my-ear-trumpet:langoaurelian:

Istanbul, 1866 

Not Constantinople

laurasprings:

An interview with Andrei Tarkovsky.

unclescontractkillers:
Jean Luc Godard

unclescontractkillers:

Jean Luc Godard

Scott’s Addition

cinephiliabeyond:

Rare photos from the filming of The African Queen, 1951, courtesy of Vintage Everyday. In 1951, two of the world’s most beloved — and highest paid — movie stars, Katharine Hepburn and Humphrey Bogart, followed director John Huston to a most un-Hollywood location: the sweltering jungle around the Ruki River, in the Belgian Congo (today known as the Democratic Republic of the Congo). There, they spent seven weeks filming a WWI-era romantic-comedy-adventure film about a hard-drinking riverboat captain, Charlie Allnut (Bogart), and his burgeoning love affair with a prim Christian missionary, Rose Sayer (Hepburn). LIFE photographer Eliot Elisofon was there, too, capturing the stars and crew between takes on the arduous shoot. (Photos: Eliot Elisofon—Time & Life Pictures/Getty Images).

There are tales of dysentery, diarrhoea and other tropical ailments, not to mention soldier ants, hippos, black mambas and crocodiles. But adversity drew everyone together. Bogart helped pull the African Queen out of the river when it sank one night, while Bacall mucked in with the catering. She and Hepburn became lifelong friends, and Hepburn ultimately came to admire Huston. Their relationship even became flirtatious, judging by the memoir she wrote later, entitled The Making of the African Queen, or How I Went to Africa With Bogart, Bacall and Huston and Almost Lost My Mind. This admiration was mutual, says Anjelica. “I remember, towards the end of his life, we were all having dinner and Dad started to talk about The African Queen. He said, ‘Katie was the best female friend I’ve ever had in my life.’ And Lauren Bacall, this little voice at the end of table, piped up, ‘Well what about me, John?’ And he said, ‘Oh honey, you were married to Bogey.’” —Anjelica Huston: My father John’s wildest shoot

Below: legendary cinematographer Jack Cardiff on the set of John Huston’s The African Queen, filming Katharine Hepburn with good old fashioned movie magic.

Recommended viewing: Elwy Yost meets John Huston, director of such films as The Maltese Falcon, The African Queen, and The Man Who Would Be King. Huston offers anecdotes about Orson Welles, Humphrey Bogart, and Truman Capote, with whom he has worked; describes his long career; and outlines the difficulties he encountered in the making of Moby Dick.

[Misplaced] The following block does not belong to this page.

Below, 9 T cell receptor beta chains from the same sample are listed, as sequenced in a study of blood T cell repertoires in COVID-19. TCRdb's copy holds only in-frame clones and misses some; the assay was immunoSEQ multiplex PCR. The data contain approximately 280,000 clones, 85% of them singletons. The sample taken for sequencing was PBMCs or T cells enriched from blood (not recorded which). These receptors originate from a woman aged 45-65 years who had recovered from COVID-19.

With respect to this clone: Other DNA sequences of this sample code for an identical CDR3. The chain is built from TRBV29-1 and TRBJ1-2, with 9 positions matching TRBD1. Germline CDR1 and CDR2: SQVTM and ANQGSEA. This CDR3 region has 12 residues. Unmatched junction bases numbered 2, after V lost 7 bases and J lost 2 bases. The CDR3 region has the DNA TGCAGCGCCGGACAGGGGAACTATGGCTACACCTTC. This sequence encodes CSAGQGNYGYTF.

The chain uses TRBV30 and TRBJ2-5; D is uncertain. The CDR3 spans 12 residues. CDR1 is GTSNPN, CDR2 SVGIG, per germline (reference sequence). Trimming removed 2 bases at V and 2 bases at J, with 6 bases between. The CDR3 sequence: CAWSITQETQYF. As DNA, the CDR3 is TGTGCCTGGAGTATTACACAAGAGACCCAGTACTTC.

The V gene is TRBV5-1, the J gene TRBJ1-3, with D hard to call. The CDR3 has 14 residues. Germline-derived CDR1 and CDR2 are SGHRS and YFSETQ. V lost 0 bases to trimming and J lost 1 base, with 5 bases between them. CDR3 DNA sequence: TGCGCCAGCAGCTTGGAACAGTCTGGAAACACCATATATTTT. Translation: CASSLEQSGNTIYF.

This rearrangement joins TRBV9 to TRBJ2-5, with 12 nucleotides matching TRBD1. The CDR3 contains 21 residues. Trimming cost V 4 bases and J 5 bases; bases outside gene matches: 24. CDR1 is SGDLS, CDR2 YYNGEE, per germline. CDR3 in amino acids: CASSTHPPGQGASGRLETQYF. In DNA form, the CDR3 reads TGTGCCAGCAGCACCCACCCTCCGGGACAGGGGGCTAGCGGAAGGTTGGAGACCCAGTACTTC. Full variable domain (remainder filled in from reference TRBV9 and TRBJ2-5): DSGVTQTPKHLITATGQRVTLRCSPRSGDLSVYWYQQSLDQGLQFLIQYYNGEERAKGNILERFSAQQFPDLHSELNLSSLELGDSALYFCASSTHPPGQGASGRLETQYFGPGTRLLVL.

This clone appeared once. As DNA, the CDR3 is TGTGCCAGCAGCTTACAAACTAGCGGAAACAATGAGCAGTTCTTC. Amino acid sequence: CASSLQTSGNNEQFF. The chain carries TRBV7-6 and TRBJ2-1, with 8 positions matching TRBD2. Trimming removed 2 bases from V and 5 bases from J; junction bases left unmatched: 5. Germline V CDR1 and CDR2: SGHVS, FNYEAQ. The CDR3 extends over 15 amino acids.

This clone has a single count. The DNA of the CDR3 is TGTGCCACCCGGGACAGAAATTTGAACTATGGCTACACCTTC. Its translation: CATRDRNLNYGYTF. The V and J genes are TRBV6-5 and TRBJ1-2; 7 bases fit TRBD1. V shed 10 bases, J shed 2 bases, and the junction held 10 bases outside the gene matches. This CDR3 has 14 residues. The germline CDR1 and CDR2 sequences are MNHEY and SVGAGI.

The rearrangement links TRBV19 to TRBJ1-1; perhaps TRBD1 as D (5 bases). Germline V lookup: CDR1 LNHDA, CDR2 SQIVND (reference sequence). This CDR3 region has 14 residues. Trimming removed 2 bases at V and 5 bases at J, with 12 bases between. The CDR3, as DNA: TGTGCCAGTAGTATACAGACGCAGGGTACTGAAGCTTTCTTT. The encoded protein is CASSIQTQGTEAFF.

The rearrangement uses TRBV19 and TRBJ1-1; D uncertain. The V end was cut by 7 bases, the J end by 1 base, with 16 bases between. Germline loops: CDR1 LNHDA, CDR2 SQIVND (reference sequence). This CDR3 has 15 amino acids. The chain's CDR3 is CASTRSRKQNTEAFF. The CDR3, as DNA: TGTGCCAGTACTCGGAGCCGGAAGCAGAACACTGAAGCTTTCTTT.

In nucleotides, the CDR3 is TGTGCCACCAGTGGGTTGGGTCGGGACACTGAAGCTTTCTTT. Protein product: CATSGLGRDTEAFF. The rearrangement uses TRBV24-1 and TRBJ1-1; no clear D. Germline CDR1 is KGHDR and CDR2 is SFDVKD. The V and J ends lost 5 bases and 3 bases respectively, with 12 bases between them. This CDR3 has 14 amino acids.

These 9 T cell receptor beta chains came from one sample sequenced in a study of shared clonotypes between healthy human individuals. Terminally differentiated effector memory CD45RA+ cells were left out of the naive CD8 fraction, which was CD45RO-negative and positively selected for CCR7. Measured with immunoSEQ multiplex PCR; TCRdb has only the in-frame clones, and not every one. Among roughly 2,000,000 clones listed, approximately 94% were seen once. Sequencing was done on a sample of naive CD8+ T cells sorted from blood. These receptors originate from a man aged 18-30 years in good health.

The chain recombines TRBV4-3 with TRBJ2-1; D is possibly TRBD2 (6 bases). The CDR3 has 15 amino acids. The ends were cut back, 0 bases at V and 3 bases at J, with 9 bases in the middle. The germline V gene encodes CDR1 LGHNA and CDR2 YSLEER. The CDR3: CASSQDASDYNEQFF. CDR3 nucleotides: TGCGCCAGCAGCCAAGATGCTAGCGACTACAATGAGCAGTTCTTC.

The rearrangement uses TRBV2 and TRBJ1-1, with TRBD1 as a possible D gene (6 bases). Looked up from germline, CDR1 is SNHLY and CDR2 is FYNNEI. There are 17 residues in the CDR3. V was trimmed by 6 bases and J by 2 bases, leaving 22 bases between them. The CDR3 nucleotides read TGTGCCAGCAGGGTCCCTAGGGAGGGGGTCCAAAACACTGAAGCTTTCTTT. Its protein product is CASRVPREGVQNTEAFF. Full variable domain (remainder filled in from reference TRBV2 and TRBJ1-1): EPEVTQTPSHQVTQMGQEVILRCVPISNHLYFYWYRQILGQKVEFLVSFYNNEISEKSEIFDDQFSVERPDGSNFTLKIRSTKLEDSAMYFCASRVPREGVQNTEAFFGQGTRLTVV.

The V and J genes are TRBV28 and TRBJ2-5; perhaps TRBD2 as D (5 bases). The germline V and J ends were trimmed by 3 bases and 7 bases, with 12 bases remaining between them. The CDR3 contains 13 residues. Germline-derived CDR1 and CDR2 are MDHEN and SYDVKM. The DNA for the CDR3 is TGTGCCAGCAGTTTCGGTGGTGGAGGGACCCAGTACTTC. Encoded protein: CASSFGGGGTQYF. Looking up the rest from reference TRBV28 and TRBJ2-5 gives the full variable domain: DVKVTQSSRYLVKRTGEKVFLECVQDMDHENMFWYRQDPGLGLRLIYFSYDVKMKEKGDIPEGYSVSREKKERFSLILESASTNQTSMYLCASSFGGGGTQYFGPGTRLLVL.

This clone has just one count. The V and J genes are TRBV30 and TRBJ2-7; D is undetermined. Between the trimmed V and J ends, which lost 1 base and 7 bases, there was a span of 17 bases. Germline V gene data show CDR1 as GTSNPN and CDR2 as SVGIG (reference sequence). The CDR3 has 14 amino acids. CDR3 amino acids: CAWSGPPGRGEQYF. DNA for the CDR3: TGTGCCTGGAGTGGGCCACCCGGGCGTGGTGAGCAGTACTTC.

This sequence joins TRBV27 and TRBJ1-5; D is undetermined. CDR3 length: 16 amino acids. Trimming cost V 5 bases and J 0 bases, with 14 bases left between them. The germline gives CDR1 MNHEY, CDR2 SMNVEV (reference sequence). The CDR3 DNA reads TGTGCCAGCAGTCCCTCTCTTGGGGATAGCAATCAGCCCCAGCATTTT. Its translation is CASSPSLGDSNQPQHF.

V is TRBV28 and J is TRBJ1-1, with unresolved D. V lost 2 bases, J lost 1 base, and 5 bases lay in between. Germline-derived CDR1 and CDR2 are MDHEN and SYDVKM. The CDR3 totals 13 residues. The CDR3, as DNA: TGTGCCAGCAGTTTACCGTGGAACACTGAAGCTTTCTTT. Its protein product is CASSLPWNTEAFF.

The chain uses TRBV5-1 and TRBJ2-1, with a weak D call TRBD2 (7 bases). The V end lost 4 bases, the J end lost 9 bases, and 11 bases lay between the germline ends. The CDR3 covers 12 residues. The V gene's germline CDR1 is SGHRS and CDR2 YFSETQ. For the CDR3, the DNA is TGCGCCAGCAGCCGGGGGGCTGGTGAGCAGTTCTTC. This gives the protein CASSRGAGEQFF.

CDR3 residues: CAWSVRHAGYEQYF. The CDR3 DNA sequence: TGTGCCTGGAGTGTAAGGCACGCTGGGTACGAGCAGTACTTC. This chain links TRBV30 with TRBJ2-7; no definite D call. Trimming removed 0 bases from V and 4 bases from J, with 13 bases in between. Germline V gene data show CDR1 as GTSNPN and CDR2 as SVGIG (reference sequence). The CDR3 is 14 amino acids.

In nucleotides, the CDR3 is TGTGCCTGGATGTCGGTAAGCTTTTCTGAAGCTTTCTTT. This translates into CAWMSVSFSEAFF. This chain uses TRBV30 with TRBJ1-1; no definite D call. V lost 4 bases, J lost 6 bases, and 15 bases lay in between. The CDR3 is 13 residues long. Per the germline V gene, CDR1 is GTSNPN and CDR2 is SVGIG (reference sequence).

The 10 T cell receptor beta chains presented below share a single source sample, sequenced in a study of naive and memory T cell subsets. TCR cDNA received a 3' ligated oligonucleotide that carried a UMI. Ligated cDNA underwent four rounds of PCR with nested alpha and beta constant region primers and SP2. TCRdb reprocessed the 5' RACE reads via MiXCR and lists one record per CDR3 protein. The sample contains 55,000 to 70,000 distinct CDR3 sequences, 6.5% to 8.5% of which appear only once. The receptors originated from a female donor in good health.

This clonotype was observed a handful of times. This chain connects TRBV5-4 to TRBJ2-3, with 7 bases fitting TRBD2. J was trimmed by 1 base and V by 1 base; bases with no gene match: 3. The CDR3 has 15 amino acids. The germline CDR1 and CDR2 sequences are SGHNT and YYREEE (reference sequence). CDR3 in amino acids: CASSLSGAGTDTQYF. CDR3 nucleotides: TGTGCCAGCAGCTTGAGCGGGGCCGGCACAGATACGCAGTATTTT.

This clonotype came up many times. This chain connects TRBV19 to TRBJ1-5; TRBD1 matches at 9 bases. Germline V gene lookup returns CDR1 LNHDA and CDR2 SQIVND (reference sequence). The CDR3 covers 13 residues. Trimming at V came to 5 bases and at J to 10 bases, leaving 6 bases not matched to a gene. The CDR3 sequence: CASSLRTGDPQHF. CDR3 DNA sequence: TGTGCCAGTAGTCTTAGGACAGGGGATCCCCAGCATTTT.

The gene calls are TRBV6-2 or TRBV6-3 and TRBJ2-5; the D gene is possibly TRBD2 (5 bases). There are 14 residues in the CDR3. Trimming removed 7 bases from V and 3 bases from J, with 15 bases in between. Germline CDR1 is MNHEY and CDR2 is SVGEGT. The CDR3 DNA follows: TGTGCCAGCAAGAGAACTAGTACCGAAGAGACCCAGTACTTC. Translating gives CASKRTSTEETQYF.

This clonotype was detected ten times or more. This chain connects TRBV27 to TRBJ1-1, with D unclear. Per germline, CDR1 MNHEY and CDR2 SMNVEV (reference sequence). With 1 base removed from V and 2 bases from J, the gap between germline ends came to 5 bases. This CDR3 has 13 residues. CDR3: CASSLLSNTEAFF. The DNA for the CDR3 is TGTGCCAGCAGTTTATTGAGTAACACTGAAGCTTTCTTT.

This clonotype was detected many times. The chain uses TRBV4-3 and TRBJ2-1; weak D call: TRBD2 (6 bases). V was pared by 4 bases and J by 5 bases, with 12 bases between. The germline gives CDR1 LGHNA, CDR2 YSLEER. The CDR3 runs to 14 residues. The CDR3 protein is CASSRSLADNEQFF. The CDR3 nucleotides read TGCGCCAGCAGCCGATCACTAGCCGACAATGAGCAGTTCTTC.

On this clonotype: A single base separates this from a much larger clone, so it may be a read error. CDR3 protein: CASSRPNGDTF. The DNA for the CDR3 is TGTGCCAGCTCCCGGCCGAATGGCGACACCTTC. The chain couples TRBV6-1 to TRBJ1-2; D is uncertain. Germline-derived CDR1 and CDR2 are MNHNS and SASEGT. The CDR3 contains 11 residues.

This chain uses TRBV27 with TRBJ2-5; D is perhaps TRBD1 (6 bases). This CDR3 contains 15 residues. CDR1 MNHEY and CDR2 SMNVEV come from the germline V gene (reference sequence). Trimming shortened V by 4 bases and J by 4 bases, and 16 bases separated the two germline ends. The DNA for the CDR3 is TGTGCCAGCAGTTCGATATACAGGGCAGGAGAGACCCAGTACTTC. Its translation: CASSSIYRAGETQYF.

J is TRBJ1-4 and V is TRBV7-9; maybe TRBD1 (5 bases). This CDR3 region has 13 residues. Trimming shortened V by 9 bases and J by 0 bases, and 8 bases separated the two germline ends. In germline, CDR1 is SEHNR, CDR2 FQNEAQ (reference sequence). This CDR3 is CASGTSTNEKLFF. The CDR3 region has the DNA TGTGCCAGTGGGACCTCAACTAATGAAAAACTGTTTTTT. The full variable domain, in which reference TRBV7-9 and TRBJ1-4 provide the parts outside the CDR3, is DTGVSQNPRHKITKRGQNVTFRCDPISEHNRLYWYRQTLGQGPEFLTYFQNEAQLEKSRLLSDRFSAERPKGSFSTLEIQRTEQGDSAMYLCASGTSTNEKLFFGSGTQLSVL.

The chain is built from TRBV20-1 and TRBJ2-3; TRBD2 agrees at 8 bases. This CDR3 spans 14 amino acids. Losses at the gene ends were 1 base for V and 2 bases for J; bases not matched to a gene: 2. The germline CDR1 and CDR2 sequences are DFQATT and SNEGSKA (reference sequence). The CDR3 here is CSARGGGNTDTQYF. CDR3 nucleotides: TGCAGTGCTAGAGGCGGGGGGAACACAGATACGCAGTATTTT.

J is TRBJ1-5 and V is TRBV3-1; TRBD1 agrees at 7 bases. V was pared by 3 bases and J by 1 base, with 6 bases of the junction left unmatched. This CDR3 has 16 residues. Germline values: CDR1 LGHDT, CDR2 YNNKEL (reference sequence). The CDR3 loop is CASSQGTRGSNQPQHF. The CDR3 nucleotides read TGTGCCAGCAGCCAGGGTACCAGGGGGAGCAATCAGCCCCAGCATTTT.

Here’s a rarity: James Agee, John Collier & John Huston’s screenplay for The African Queen  [pdf]. (NOTE: For educational purposes only). The DVD/Blu-ray of the film is available at Amazon and other online retailers.

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The first image he told me about was of three children on a road in Iceland, in 1965. He said that for him it was the image of happiness and also that he had tried several times to link it to other images, but it never worked. He wrote me: one day I’ll have to put it all alone at the beginning of a film with a long piece of black leader; if they don’t see happiness in the picture, at least they’ll see the black.
-Sans Soleil, Chris Marker

The first image he told me about was of three children on a road in Iceland, in 1965. He said that for him it was the image of happiness and also that he had tried several times to link it to other images, but it never worked. He wrote me: one day I’ll have to put it all alone at the beginning of a film with a long piece of black leader; if they don’t see happiness in the picture, at least they’ll see the black.

-Sans Soleil, Chris Marker


Louis Armstrong plays the trumpet while his wife sits listening with the Sphinx behind her, during a visit to the Pyramids at Giza in Egypt, 1961.

Louis Armstrong plays the trumpet while his wife sits listening with the Sphinx behind her, during a visit to the Pyramids at Giza in Egypt, 1961.

vintageeveryday:
Pig rider, ca. 1930s.

vintageeveryday:

Pig rider, ca. 1930s.

scalesofperception:

Chittagong Ship Breaking Yard | Via

Near the port city of Chittagong in Bangladesh, lies one of the largest ship-breaking yards in the world. It stretches for 18 km along the coast on the Bay of Bengal where more than 200,000 Bangladeshis break down up to 100 ships a year. Working under hazardous conditions, workers rip apart ships with their bare hands and a blowtorch to assist, dissecting the ship bolt by bolt, rivet by rivet. Every piece of metal worth salvaging is carried on to waiting trucks in the shoreline to be carried away to furnaces where it will be melted down and fashioned into steel rods. The steel accounts for half of all the steel in Bangladesh.

SoP | Scale of Work


Stanley Kubrick and his sister. 

Stanley Kubrick and his sister. 

natgeofound:

A kitten aboard a floating Victoria water lily pad in the Philippines, 1935.Photograph by Alfred T. Palmer, National Geographic Creative

natgeofound:

A kitten aboard a floating Victoria water lily pad in the Philippines, 1935.Photograph by Alfred T. Palmer, National Geographic Creative

fangdangler:

mymodernmet:

The Abyss Table is a stunning coffee table that mimics the depths of the ocean with stacked layers of wood and glass. Made by London-based furniture design company Duffy London, the limited-edition piece comes with the hefty price tag of £5,800 (nearly $10,000).

blondeisawesome:

A Russian submarine cut in half [2406 x 3500]

blondeisawesome:

A Russian submarine cut in half [2406 x 3500]